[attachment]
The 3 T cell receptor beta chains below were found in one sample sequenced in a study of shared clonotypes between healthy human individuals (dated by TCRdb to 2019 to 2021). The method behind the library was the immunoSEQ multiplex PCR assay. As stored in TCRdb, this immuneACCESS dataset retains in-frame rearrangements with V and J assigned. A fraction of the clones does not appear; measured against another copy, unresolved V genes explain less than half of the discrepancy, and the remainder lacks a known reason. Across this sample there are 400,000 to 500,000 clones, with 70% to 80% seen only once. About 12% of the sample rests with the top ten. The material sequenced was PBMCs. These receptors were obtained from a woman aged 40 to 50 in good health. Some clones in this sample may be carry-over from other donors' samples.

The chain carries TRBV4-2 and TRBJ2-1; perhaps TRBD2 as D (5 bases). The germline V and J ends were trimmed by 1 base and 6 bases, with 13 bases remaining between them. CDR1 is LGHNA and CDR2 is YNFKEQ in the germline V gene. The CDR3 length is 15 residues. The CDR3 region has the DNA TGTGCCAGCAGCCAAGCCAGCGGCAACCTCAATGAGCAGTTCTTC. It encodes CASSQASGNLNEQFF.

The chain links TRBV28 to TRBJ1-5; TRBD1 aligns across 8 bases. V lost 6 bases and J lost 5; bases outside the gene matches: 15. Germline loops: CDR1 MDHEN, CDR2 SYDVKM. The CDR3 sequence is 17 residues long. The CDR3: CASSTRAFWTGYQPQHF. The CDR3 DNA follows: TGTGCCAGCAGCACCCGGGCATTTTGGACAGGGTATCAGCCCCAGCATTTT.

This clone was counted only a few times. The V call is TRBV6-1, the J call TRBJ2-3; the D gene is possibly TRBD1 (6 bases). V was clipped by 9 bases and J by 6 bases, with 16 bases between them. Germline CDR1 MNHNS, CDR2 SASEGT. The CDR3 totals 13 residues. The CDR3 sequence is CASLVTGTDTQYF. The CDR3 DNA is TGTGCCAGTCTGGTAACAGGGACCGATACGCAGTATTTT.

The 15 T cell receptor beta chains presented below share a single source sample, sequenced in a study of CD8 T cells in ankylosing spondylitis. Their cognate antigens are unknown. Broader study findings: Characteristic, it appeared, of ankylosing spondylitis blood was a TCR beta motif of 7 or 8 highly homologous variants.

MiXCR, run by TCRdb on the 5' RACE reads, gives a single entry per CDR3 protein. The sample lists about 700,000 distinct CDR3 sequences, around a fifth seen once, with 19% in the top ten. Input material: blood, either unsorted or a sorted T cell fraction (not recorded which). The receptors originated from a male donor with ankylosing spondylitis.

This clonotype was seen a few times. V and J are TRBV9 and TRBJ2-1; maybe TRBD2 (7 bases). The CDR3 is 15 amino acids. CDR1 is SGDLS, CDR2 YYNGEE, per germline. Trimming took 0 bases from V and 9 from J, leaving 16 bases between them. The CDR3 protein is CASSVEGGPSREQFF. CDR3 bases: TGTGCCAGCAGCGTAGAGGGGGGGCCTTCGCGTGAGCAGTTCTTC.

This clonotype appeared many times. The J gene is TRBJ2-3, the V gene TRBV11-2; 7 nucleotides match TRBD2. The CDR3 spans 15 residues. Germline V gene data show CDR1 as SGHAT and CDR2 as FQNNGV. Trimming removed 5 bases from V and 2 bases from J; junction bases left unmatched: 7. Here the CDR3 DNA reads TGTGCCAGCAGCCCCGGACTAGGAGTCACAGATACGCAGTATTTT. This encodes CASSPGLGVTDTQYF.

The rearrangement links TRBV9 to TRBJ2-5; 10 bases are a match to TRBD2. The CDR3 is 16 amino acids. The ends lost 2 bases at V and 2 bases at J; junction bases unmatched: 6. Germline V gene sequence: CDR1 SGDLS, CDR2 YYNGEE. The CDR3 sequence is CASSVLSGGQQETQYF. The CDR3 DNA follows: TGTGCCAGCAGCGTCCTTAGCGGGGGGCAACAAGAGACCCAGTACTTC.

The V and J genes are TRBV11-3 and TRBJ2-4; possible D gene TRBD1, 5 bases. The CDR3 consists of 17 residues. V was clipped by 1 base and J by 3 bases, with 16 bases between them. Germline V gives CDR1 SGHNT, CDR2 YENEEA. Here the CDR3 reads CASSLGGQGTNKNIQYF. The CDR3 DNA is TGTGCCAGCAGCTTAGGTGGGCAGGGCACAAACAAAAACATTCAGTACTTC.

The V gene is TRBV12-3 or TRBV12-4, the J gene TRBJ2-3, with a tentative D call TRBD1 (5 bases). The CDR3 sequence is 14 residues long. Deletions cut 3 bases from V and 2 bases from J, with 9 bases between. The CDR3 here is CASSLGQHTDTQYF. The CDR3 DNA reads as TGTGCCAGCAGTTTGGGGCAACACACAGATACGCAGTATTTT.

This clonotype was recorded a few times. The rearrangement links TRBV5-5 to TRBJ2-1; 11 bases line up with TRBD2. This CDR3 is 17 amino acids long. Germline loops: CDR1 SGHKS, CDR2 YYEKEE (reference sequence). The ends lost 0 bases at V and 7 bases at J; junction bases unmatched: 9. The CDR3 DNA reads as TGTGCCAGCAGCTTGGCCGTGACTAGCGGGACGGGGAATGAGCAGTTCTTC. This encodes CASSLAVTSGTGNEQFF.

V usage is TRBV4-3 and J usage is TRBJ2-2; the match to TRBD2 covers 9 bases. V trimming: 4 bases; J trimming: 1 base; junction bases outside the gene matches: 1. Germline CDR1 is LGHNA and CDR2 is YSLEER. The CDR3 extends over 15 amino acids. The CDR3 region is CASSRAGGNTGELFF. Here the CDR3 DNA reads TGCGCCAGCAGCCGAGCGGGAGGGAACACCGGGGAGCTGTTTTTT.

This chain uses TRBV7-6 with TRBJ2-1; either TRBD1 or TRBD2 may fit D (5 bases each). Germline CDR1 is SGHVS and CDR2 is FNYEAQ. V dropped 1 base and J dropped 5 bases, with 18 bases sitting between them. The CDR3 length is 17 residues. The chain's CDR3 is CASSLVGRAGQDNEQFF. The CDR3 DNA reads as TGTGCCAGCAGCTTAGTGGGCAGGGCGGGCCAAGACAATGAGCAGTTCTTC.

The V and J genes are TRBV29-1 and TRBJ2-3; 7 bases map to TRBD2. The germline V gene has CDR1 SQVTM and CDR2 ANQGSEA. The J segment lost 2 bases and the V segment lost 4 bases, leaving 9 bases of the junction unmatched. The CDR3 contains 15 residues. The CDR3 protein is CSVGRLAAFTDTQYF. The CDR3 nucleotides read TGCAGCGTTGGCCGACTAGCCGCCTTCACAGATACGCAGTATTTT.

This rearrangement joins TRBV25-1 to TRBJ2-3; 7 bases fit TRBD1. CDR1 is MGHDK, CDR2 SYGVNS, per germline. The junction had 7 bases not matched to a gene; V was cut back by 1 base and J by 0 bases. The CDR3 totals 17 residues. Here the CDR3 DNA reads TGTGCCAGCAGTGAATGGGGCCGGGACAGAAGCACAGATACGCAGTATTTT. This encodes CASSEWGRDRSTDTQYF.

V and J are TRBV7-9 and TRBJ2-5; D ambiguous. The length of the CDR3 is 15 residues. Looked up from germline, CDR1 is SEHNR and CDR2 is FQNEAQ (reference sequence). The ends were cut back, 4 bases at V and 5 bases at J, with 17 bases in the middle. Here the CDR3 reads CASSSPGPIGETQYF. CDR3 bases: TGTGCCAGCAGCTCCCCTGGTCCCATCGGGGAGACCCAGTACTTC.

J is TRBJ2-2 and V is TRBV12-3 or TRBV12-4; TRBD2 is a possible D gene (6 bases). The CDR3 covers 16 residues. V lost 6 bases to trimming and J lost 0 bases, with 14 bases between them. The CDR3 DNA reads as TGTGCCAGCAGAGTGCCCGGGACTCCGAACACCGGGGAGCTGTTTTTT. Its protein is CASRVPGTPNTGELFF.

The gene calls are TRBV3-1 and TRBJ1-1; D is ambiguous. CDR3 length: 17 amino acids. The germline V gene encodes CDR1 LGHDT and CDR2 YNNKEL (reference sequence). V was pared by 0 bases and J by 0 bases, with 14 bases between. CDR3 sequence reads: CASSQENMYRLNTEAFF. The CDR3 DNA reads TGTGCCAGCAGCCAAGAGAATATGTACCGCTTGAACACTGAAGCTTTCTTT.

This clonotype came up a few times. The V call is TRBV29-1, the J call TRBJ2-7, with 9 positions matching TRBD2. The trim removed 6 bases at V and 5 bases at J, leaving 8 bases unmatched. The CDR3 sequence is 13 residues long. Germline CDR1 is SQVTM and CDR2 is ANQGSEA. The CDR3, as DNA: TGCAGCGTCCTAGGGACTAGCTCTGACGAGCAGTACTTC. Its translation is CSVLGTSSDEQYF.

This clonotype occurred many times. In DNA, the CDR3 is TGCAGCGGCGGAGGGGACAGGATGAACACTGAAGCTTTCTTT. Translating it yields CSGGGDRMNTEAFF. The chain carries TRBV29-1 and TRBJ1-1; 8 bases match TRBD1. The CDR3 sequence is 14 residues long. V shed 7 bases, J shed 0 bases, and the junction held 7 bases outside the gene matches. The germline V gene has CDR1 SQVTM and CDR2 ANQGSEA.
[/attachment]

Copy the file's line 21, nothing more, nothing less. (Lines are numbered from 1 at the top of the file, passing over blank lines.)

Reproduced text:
This clonotype occurred many times. In DNA, the CDR3 is TGCAGCGGCGGAGGGGACAGGATGAACACTGAAGCTTTCTTT. Translating it yields CSGGGDRMNTEAFF. The chain carries TRBV29-1 and TRBJ1-1; 8 bases match TRBD1. The CDR3 sequence is 14 residues long. V shed 7 bases, J shed 0 bases, and the junction held 7 bases outside the gene matches. The germline V gene has CDR1 SQVTM and CDR2 ANQGSEA.